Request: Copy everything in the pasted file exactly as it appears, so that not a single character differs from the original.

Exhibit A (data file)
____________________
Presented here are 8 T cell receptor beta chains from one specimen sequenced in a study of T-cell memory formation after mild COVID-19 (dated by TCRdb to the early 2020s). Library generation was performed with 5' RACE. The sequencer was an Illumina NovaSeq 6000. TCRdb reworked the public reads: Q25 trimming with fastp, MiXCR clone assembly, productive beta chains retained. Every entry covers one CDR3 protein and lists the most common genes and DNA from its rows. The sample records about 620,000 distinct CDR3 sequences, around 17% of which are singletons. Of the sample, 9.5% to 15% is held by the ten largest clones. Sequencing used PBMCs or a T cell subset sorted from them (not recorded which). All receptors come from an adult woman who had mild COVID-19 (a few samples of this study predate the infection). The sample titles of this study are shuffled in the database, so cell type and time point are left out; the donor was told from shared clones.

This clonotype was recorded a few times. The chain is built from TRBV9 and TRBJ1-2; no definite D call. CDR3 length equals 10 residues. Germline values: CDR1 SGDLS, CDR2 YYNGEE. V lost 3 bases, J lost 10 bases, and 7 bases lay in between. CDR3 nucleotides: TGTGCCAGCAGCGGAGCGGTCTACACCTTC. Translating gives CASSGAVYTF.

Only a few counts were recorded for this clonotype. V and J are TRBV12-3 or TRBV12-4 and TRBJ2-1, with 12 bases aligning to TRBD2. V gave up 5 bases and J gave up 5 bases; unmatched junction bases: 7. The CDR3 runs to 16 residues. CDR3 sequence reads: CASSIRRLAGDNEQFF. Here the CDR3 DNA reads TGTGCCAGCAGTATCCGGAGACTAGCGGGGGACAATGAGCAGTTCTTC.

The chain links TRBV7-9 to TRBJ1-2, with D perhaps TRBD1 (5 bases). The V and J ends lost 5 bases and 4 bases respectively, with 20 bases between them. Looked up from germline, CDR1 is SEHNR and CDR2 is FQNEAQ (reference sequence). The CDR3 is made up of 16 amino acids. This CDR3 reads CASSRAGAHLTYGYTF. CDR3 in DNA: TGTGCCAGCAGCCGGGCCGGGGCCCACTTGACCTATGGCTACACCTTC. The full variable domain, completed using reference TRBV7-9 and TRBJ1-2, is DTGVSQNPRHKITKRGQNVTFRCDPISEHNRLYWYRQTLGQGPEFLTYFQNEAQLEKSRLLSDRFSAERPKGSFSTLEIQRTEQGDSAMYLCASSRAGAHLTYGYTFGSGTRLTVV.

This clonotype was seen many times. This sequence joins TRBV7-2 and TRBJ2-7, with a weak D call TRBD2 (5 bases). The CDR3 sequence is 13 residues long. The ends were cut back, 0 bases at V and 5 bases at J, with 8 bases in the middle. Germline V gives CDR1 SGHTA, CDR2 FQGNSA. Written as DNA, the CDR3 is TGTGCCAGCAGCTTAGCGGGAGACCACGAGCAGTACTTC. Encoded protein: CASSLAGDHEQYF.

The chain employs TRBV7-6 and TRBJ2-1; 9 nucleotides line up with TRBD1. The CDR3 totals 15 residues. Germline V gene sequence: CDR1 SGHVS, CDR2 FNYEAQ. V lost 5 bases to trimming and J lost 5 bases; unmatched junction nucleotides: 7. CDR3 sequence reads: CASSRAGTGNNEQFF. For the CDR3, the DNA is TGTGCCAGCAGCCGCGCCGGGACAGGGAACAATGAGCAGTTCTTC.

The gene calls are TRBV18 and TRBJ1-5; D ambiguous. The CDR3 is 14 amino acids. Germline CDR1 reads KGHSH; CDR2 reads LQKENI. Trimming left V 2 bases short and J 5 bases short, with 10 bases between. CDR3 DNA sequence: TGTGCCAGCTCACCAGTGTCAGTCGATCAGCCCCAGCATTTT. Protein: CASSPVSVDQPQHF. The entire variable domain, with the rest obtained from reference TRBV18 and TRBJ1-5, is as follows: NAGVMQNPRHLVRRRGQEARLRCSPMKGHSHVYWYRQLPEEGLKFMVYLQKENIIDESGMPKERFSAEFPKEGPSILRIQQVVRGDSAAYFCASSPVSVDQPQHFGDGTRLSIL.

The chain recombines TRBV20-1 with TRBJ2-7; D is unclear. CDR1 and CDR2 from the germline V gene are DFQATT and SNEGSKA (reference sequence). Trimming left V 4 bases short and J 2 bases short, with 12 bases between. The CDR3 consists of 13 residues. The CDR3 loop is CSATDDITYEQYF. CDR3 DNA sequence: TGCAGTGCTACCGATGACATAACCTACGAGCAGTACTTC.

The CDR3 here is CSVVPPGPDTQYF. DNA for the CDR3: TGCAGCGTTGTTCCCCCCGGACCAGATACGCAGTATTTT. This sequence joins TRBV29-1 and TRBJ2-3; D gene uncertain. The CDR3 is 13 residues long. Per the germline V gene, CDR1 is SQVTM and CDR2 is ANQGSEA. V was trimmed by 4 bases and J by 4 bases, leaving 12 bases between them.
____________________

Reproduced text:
Presented here are 8 T cell receptor beta chains from one specimen sequenced in a study of T-cell memory formation after mild COVID-19 (dated by TCRdb to the early 2020s). Library generation was performed with 5' RACE. The sequencer was an Illumina NovaSeq 6000. TCRdb reworked the public reads: Q25 trimming with fastp, MiXCR clone assembly, productive beta chains retained. Every entry covers one CDR3 protein and lists the most common genes and DNA from its rows. The sample records about 620,000 distinct CDR3 sequences, around 17% of which are singletons. Of the sample, 9.5% to 15% is held by the ten largest clones. Sequencing used PBMCs or a T cell subset sorted from them (not recorded which). All receptors come from an adult woman who had mild COVID-19 (a few samples of this study predate the infection). The sample titles of this study are shuffled in the database, so cell type and time point are left out; the donor was told from shared clones.

This clonotype was recorded a few times. The chain is built from TRBV9 and TRBJ1-2; no definite D call. CDR3 length equals 10 residues. Germline values: CDR1 SGDLS, CDR2 YYNGEE. V lost 3 bases, J lost 10 bases, and 7 bases lay in between. CDR3 nucleotides: TGTGCCAGCAGCGGAGCGGTCTACACCTTC. Translating gives CASSGAVYTF.

Only a few counts were recorded for this clonotype. V and J are TRBV12-3 or TRBV12-4 and TRBJ2-1, with 12 bases aligning to TRBD2. V gave up 5 bases and J gave up 5 bases; unmatched junction bases: 7. The CDR3 runs to 16 residues. CDR3 sequence reads: CASSIRRLAGDNEQFF. Here the CDR3 DNA reads TGTGCCAGCAGTATCCGGAGACTAGCGGGGGACAATGAGCAGTTCTTC.

The chain links TRBV7-9 to TRBJ1-2, with D perhaps TRBD1 (5 bases). The V and J ends lost 5 bases and 4 bases respectively, with 20 bases between them. Looked up from germline, CDR1 is SEHNR and CDR2 is FQNEAQ (reference sequence). The CDR3 is made up of 16 amino acids. This CDR3 reads CASSRAGAHLTYGYTF. CDR3 in DNA: TGTGCCAGCAGCCGGGCCGGGGCCCACTTGACCTATGGCTACACCTTC. The full variable domain, completed using reference TRBV7-9 and TRBJ1-2, is DTGVSQNPRHKITKRGQNVTFRCDPISEHNRLYWYRQTLGQGPEFLTYFQNEAQLEKSRLLSDRFSAERPKGSFSTLEIQRTEQGDSAMYLCASSRAGAHLTYGYTFGSGTRLTVV.

This clonotype was seen many times. This sequence joins TRBV7-2 and TRBJ2-7, with a weak D call TRBD2 (5 bases). The CDR3 sequence is 13 residues long. The ends were cut back, 0 bases at V and 5 bases at J, with 8 bases in the middle. Germline V gives CDR1 SGHTA, CDR2 FQGNSA. Written as DNA, the CDR3 is TGTGCCAGCAGCTTAGCGGGAGACCACGAGCAGTACTTC. Encoded protein: CASSLAGDHEQYF.

The chain employs TRBV7-6 and TRBJ2-1; 9 nucleotides line up with TRBD1. The CDR3 totals 15 residues. Germline V gene sequence: CDR1 SGHVS, CDR2 FNYEAQ. V lost 5 bases to trimming and J lost 5 bases; unmatched junction nucleotides: 7. CDR3 sequence reads: CASSRAGTGNNEQFF. For the CDR3, the DNA is TGTGCCAGCAGCCGCGCCGGGACAGGGAACAATGAGCAGTTCTTC.

The gene calls are TRBV18 and TRBJ1-5; D ambiguous. The CDR3 is 14 amino acids. Germline CDR1 reads KGHSH; CDR2 reads LQKENI. Trimming left V 2 bases short and J 5 bases short, with 10 bases between. CDR3 DNA sequence: TGTGCCAGCTCACCAGTGTCAGTCGATCAGCCCCAGCATTTT. Protein: CASSPVSVDQPQHF. The entire variable domain, with the rest obtained from reference TRBV18 and TRBJ1-5, is as follows: NAGVMQNPRHLVRRRGQEARLRCSPMKGHSHVYWYRQLPEEGLKFMVYLQKENIIDESGMPKERFSAEFPKEGPSILRIQQVVRGDSAAYFCASSPVSVDQPQHFGDGTRLSIL.

The chain recombines TRBV20-1 with TRBJ2-7; D is unclear. CDR1 and CDR2 from the germline V gene are DFQATT and SNEGSKA (reference sequence). Trimming left V 4 bases short and J 2 bases short, with 12 bases between. The CDR3 consists of 13 residues. The CDR3 loop is CSATDDITYEQYF. CDR3 DNA sequence: TGCAGTGCTACCGATGACATAACCTACGAGCAGTACTTC.

The CDR3 here is CSVVPPGPDTQYF. DNA for the CDR3: TGCAGCGTTGTTCCCCCCGGACCAGATACGCAGTATTTT. This sequence joins TRBV29-1 and TRBJ2-3; D gene uncertain. The CDR3 is 13 residues long. Per the germline V gene, CDR1 is SQVTM and CDR2 is ANQGSEA. V was trimmed by 4 bases and J by 4 bases, leaving 12 bases between them.